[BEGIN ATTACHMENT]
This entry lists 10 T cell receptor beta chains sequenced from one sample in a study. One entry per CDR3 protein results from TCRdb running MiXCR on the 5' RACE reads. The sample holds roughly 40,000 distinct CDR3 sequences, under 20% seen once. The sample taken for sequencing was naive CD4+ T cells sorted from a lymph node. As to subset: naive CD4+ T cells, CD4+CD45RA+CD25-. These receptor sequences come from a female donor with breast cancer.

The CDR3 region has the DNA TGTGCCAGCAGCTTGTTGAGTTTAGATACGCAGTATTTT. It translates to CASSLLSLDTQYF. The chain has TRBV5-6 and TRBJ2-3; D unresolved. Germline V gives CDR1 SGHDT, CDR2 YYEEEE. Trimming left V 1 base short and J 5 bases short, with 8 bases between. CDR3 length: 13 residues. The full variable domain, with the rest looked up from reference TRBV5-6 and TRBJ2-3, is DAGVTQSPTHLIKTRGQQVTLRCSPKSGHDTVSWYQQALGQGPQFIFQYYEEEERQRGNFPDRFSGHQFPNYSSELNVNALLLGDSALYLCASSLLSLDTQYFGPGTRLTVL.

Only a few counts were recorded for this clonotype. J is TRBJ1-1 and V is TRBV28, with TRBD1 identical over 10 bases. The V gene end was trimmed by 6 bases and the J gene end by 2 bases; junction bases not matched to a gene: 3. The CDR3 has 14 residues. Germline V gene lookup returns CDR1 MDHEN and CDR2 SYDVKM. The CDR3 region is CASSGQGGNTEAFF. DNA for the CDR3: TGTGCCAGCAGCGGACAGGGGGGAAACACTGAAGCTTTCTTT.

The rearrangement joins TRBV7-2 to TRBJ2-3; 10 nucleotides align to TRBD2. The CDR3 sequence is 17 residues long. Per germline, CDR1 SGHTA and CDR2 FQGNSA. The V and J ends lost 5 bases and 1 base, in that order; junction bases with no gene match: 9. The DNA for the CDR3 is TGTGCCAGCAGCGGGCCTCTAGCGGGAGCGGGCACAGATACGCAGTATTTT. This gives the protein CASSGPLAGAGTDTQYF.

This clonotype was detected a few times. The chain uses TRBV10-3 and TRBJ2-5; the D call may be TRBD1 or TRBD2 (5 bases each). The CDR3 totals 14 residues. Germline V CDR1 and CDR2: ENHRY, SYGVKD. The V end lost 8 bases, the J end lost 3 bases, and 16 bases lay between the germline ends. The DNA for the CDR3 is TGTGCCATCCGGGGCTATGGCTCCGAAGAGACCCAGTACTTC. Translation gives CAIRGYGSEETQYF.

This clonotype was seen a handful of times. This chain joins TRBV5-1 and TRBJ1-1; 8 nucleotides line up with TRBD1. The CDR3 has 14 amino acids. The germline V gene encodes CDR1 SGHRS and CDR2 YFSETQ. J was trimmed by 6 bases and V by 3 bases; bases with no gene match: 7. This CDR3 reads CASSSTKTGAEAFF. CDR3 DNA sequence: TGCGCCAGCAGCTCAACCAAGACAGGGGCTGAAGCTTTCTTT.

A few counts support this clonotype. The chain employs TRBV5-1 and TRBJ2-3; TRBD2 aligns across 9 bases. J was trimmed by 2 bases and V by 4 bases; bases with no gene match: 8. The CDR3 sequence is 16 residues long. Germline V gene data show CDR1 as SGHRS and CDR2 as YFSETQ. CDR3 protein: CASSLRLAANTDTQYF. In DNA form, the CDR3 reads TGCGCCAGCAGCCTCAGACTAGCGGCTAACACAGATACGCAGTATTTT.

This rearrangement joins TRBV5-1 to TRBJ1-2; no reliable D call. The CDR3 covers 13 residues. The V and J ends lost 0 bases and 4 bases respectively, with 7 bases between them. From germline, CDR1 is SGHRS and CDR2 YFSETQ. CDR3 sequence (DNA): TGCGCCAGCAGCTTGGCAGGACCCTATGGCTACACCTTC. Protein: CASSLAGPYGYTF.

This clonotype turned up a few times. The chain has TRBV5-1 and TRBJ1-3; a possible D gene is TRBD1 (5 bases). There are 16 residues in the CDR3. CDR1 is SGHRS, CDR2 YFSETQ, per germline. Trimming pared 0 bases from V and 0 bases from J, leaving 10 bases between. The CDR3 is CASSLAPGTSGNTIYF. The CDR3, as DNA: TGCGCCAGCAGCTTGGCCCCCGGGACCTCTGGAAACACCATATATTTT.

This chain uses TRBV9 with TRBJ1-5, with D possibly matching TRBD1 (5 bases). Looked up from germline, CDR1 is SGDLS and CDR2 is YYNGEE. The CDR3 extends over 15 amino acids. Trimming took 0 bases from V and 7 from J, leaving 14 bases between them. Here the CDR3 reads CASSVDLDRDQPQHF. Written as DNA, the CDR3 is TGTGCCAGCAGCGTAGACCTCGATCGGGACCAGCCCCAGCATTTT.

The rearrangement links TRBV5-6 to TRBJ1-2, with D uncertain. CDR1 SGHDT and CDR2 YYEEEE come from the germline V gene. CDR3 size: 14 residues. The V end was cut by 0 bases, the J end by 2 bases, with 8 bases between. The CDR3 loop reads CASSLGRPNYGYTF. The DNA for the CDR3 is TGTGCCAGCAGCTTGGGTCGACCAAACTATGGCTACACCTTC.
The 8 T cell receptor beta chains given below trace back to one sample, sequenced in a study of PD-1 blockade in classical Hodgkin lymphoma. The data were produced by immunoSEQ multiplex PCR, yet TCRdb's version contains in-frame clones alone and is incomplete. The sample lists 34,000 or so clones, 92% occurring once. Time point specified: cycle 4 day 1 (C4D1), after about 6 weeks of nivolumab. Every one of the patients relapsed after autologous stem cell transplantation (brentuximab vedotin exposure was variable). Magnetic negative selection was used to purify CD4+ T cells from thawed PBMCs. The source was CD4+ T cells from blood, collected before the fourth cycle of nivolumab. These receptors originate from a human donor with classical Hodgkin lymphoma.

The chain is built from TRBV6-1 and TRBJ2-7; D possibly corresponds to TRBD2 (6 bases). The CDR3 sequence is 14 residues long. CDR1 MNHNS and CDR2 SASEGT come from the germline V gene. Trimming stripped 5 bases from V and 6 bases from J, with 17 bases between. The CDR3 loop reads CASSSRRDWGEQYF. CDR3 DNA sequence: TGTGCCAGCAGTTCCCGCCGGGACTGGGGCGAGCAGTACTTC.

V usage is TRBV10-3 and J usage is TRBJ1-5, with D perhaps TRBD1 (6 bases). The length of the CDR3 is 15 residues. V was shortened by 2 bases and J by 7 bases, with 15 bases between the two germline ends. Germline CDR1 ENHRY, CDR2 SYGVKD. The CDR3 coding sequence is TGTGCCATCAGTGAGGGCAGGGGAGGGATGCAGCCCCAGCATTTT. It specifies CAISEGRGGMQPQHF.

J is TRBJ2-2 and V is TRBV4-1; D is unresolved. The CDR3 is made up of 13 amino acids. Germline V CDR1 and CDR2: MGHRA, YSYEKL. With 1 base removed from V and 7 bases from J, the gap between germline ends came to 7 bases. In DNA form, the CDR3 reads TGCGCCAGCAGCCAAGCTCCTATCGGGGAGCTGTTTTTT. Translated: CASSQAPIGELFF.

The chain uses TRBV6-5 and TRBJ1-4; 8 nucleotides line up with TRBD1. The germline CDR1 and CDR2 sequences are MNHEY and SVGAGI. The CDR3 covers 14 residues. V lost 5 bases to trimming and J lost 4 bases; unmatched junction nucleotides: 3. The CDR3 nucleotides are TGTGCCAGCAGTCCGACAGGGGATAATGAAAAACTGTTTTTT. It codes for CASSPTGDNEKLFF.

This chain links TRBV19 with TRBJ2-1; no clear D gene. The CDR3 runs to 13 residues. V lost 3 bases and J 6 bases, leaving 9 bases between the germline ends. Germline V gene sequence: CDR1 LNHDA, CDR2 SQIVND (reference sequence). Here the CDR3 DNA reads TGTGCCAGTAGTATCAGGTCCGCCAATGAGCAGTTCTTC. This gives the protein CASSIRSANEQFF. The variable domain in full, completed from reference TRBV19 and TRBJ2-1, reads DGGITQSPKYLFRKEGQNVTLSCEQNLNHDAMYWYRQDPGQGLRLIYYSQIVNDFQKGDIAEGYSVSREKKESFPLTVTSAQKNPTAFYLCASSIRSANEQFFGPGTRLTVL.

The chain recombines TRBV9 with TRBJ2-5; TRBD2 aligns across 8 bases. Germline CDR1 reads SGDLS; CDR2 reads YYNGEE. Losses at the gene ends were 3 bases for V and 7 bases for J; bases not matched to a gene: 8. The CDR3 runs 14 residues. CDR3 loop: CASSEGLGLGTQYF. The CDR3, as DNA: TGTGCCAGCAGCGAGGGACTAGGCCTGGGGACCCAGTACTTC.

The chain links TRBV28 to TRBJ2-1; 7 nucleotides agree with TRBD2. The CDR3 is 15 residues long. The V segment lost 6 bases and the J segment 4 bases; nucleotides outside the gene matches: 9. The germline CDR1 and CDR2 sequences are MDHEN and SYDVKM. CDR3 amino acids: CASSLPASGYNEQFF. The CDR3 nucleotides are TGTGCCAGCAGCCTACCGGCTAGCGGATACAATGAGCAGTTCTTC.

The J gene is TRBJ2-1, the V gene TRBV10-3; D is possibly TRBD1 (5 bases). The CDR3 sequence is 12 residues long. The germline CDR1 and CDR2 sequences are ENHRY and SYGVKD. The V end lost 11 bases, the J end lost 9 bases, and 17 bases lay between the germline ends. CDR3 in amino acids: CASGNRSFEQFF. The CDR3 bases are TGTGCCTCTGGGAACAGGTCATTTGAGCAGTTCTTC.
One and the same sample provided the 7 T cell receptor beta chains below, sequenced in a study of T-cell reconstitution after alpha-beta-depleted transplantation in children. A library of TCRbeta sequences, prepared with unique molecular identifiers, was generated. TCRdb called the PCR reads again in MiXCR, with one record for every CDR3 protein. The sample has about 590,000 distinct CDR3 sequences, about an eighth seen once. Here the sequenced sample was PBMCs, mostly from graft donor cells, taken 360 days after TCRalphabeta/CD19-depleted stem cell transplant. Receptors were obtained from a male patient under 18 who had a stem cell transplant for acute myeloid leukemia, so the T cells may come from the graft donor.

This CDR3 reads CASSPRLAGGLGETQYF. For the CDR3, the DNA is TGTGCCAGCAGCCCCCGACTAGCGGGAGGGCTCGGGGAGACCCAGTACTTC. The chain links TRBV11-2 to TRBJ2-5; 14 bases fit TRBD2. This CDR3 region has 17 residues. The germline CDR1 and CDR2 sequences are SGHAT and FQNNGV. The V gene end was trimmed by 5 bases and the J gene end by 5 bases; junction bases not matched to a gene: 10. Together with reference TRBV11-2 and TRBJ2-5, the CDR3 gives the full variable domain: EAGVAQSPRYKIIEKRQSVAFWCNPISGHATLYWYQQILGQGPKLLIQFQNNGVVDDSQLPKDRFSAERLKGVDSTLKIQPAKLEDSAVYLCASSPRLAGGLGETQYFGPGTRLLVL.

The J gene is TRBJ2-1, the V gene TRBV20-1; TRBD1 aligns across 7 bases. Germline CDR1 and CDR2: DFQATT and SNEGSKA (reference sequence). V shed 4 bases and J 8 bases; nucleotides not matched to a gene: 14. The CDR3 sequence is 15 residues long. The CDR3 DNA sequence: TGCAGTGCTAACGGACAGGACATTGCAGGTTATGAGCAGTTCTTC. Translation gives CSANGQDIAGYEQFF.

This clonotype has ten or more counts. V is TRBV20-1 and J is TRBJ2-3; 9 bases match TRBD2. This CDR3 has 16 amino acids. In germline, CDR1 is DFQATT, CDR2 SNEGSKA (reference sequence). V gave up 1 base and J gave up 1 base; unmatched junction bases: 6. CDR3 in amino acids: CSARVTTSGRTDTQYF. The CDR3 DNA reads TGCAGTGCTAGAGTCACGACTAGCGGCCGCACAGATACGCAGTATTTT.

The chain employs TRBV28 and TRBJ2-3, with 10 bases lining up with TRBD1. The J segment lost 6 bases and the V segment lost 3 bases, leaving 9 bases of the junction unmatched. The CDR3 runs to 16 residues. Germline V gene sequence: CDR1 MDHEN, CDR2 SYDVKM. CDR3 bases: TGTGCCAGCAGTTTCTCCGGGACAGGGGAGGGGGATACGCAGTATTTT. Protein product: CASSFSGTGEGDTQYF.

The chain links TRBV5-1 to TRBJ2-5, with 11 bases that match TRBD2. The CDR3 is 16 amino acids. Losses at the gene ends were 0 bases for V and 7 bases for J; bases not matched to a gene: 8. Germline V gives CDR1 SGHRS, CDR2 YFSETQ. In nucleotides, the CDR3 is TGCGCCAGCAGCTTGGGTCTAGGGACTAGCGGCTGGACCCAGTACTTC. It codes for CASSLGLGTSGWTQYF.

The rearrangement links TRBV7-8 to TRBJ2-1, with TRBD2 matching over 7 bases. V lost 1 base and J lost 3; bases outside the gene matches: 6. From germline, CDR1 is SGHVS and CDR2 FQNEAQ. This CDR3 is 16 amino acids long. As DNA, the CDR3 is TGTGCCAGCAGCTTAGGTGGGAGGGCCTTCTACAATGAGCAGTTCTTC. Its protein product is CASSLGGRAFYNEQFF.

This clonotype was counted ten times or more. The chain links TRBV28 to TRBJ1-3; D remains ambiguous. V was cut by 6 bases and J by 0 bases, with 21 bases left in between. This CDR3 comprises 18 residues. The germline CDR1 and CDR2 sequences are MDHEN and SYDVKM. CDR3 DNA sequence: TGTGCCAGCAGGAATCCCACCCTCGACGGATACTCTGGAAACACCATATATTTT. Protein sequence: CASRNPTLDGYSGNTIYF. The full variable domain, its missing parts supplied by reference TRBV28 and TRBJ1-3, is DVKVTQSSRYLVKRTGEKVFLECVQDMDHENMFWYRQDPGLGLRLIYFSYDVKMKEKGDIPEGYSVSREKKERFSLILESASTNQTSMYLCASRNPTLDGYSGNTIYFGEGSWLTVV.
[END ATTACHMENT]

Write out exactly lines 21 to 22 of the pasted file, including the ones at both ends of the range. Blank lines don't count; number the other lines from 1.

One and the same sample provided the 7 T cell receptor beta chains below, sequenced in a study of T-cell reconstitution after alpha-beta-depleted transplantation in children. A library of TCRbeta sequences, prepared with unique molecular identifiers, was generated. TCRdb called the PCR reads again in MiXCR, with one record for every CDR3 protein. The sample has about 590,000 distinct CDR3 sequences, about an eighth seen once. Here the sequenced sample was PBMCs, mostly from graft donor cells, taken 360 days after TCRalphabeta/CD19-depleted stem cell transplant. Receptors were obtained from a male patient under 18 who had a stem cell transplant for acute myeloid leukemia, so the T cells may come from the graft donor.

This CDR3 reads CASSPRLAGGLGETQYF. For the CDR3, the DNA is TGTGCCAGCAGCCCCCGACTAGCGGGAGGGCTCGGGGAGACCCAGTACTTC. The chain links TRBV11-2 to TRBJ2-5; 14 bases fit TRBD2. This CDR3 region has 17 residues. The germline CDR1 and CDR2 sequences are SGHAT and FQNNGV. The V gene end was trimmed by 5 bases and the J gene end by 5 bases; junction bases not matched to a gene: 10. Together with reference TRBV11-2 and TRBJ2-5, the CDR3 gives the full variable domain: EAGVAQSPRYKIIEKRQSVAFWCNPISGHATLYWYQQILGQGPKLLIQFQNNGVVDDSQLPKDRFSAERLKGVDSTLKIQPAKLEDSAVYLCASSPRLAGGLGETQYFGPGTRLLVL.